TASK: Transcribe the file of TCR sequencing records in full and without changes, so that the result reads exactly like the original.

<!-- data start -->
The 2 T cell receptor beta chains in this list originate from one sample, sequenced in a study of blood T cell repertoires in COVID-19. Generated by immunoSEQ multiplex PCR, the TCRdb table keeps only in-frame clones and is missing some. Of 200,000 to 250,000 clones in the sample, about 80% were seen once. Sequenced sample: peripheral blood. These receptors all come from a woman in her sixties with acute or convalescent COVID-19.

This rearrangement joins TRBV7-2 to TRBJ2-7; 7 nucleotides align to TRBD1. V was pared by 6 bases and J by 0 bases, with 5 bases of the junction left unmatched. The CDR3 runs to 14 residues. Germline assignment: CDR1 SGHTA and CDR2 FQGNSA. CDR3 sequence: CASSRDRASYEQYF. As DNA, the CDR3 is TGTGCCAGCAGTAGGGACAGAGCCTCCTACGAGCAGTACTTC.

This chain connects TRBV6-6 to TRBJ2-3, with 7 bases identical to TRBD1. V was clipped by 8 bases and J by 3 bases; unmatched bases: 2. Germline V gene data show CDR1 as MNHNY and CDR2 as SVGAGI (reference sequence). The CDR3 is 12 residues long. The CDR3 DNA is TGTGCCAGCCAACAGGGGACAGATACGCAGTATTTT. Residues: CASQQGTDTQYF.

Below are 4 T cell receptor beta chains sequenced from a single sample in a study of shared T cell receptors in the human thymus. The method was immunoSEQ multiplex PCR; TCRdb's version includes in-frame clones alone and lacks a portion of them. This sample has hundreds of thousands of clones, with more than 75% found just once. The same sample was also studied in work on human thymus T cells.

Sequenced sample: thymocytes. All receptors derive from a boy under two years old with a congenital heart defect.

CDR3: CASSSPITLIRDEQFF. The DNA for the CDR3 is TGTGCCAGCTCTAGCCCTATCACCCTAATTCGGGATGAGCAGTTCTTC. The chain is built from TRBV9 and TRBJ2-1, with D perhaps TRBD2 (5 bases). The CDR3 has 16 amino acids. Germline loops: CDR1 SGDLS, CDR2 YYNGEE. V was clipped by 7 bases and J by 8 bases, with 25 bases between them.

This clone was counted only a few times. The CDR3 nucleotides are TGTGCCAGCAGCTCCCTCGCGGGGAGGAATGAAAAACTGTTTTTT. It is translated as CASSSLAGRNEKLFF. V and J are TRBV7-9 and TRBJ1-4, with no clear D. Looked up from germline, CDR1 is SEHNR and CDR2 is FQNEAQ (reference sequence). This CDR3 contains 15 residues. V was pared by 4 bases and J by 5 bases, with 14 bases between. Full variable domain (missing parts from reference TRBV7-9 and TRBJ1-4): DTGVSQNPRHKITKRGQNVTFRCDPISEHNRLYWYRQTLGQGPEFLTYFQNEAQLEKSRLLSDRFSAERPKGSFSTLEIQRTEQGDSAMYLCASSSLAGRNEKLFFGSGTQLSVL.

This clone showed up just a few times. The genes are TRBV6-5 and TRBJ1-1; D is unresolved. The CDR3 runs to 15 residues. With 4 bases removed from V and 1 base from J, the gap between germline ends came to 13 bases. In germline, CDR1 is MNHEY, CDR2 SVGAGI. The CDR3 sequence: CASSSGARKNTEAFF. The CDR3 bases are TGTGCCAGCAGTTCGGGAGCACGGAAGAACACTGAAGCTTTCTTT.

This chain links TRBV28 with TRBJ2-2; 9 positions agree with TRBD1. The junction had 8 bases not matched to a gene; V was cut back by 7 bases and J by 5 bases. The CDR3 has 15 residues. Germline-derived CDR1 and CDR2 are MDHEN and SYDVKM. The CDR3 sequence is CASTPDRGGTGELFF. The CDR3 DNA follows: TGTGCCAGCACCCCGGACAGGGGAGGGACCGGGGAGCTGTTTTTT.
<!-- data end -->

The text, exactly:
The 2 T cell receptor beta chains in this list originate from one sample, sequenced in a study of blood T cell repertoires in COVID-19. Generated by immunoSEQ multiplex PCR, the TCRdb table keeps only in-frame clones and is missing some. Of 200,000 to 250,000 clones in the sample, about 80% were seen once. Sequenced sample: peripheral blood. These receptors all come from a woman in her sixties with acute or convalescent COVID-19.

This rearrangement joins TRBV7-2 to TRBJ2-7; 7 nucleotides align to TRBD1. V was pared by 6 bases and J by 0 bases, with 5 bases of the junction left unmatched. The CDR3 runs to 14 residues. Germline assignment: CDR1 SGHTA and CDR2 FQGNSA. CDR3 sequence: CASSRDRASYEQYF. As DNA, the CDR3 is TGTGCCAGCAGTAGGGACAGAGCCTCCTACGAGCAGTACTTC.

This chain connects TRBV6-6 to TRBJ2-3, with 7 bases identical to TRBD1. V was clipped by 8 bases and J by 3 bases; unmatched bases: 2. Germline V gene data show CDR1 as MNHNY and CDR2 as SVGAGI (reference sequence). The CDR3 is 12 residues long. The CDR3 DNA is TGTGCCAGCCAACAGGGGACAGATACGCAGTATTTT. Residues: CASQQGTDTQYF.

Below are 4 T cell receptor beta chains sequenced from a single sample in a study of shared T cell receptors in the human thymus. The method was immunoSEQ multiplex PCR; TCRdb's version includes in-frame clones alone and lacks a portion of them. This sample has hundreds of thousands of clones, with more than 75% found just once. The same sample was also studied in work on human thymus T cells.

Sequenced sample: thymocytes. All receptors derive from a boy under two years old with a congenital heart defect.

CDR3: CASSSPITLIRDEQFF. The DNA for the CDR3 is TGTGCCAGCTCTAGCCCTATCACCCTAATTCGGGATGAGCAGTTCTTC. The chain is built from TRBV9 and TRBJ2-1, with D perhaps TRBD2 (5 bases). The CDR3 has 16 amino acids. Germline loops: CDR1 SGDLS, CDR2 YYNGEE. V was clipped by 7 bases and J by 8 bases, with 25 bases between them.

This clone was counted only a few times. The CDR3 nucleotides are TGTGCCAGCAGCTCCCTCGCGGGGAGGAATGAAAAACTGTTTTTT. It is translated as CASSSLAGRNEKLFF. V and J are TRBV7-9 and TRBJ1-4, with no clear D. Looked up from germline, CDR1 is SEHNR and CDR2 is FQNEAQ (reference sequence). This CDR3 contains 15 residues. V was pared by 4 bases and J by 5 bases, with 14 bases between. Full variable domain (missing parts from reference TRBV7-9 and TRBJ1-4): DTGVSQNPRHKITKRGQNVTFRCDPISEHNRLYWYRQTLGQGPEFLTYFQNEAQLEKSRLLSDRFSAERPKGSFSTLEIQRTEQGDSAMYLCASSSLAGRNEKLFFGSGTQLSVL.

This clone showed up just a few times. The genes are TRBV6-5 and TRBJ1-1; D is unresolved. The CDR3 runs to 15 residues. With 4 bases removed from V and 1 base from J, the gap between germline ends came to 13 bases. In germline, CDR1 is MNHEY, CDR2 SVGAGI. The CDR3 sequence: CASSSGARKNTEAFF. The CDR3 bases are TGTGCCAGCAGTTCGGGAGCACGGAAGAACACTGAAGCTTTCTTT.

This chain links TRBV28 with TRBJ2-2; 9 positions agree with TRBD1. The junction had 8 bases not matched to a gene; V was cut back by 7 bases and J by 5 bases. The CDR3 has 15 residues. Germline-derived CDR1 and CDR2 are MDHEN and SYDVKM. The CDR3 sequence is CASTPDRGGTGELFF. The CDR3 DNA follows: TGTGCCAGCACCCCGGACAGGGGAGGGACCGGGGAGCTGTTTTTT.